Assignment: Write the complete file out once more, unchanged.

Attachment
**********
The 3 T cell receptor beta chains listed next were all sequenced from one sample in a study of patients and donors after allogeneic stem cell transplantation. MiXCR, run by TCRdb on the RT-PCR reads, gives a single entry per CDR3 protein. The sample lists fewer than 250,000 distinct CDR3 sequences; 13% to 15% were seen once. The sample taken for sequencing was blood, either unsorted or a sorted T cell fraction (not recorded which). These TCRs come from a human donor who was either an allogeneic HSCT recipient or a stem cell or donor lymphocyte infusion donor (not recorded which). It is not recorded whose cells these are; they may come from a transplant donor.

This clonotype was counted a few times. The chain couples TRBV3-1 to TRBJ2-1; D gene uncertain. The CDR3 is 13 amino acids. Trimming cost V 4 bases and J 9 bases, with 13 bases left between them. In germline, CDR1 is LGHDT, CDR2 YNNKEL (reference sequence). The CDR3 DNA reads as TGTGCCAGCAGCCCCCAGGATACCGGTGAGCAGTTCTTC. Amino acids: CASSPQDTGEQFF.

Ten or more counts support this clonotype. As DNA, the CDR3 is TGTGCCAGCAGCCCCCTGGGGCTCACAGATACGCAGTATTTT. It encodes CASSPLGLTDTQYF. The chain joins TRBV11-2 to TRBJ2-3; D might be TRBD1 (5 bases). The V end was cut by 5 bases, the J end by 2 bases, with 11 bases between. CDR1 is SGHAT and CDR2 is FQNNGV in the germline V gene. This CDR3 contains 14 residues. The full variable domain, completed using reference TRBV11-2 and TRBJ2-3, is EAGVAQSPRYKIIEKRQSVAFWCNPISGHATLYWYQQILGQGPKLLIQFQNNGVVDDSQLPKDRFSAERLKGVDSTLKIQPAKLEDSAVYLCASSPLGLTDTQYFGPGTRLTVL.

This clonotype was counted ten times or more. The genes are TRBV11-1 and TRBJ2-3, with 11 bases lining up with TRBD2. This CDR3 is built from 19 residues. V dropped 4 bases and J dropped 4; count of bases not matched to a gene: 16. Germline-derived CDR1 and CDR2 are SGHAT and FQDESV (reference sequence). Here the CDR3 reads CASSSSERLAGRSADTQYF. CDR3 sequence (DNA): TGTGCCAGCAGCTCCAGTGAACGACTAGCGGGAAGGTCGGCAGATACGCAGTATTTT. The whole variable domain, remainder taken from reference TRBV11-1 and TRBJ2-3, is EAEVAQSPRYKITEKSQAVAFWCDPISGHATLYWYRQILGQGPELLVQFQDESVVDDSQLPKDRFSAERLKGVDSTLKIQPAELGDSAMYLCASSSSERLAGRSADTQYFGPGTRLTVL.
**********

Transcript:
The 3 T cell receptor beta chains listed next were all sequenced from one sample in a study of patients and donors after allogeneic stem cell transplantation. MiXCR, run by TCRdb on the RT-PCR reads, gives a single entry per CDR3 protein. The sample lists fewer than 250,000 distinct CDR3 sequences; 13% to 15% were seen once. The sample taken for sequencing was blood, either unsorted or a sorted T cell fraction (not recorded which). These TCRs come from a human donor who was either an allogeneic HSCT recipient or a stem cell or donor lymphocyte infusion donor (not recorded which). It is not recorded whose cells these are; they may come from a transplant donor.

This clonotype was counted a few times. The chain couples TRBV3-1 to TRBJ2-1; D gene uncertain. The CDR3 is 13 amino acids. Trimming cost V 4 bases and J 9 bases, with 13 bases left between them. In germline, CDR1 is LGHDT, CDR2 YNNKEL (reference sequence). The CDR3 DNA reads as TGTGCCAGCAGCCCCCAGGATACCGGTGAGCAGTTCTTC. Amino acids: CASSPQDTGEQFF.

Ten or more counts support this clonotype. As DNA, the CDR3 is TGTGCCAGCAGCCCCCTGGGGCTCACAGATACGCAGTATTTT. It encodes CASSPLGLTDTQYF. The chain joins TRBV11-2 to TRBJ2-3; D might be TRBD1 (5 bases). The V end was cut by 5 bases, the J end by 2 bases, with 11 bases between. CDR1 is SGHAT and CDR2 is FQNNGV in the germline V gene. This CDR3 contains 14 residues. The full variable domain, completed using reference TRBV11-2 and TRBJ2-3, is EAGVAQSPRYKIIEKRQSVAFWCNPISGHATLYWYQQILGQGPKLLIQFQNNGVVDDSQLPKDRFSAERLKGVDSTLKIQPAKLEDSAVYLCASSPLGLTDTQYFGPGTRLTVL.

This clonotype was counted ten times or more. The genes are TRBV11-1 and TRBJ2-3, with 11 bases lining up with TRBD2. This CDR3 is built from 19 residues. V dropped 4 bases and J dropped 4; count of bases not matched to a gene: 16. Germline-derived CDR1 and CDR2 are SGHAT and FQDESV (reference sequence). Here the CDR3 reads CASSSSERLAGRSADTQYF. CDR3 sequence (DNA): TGTGCCAGCAGCTCCAGTGAACGACTAGCGGGAAGGTCGGCAGATACGCAGTATTTT. The whole variable domain, remainder taken from reference TRBV11-1 and TRBJ2-3, is EAEVAQSPRYKITEKSQAVAFWCDPISGHATLYWYRQILGQGPELLVQFQDESVVDDSQLPKDRFSAERLKGVDSTLKIQPAELGDSAMYLCASSSSERLAGRSADTQYFGPGTRLTVL.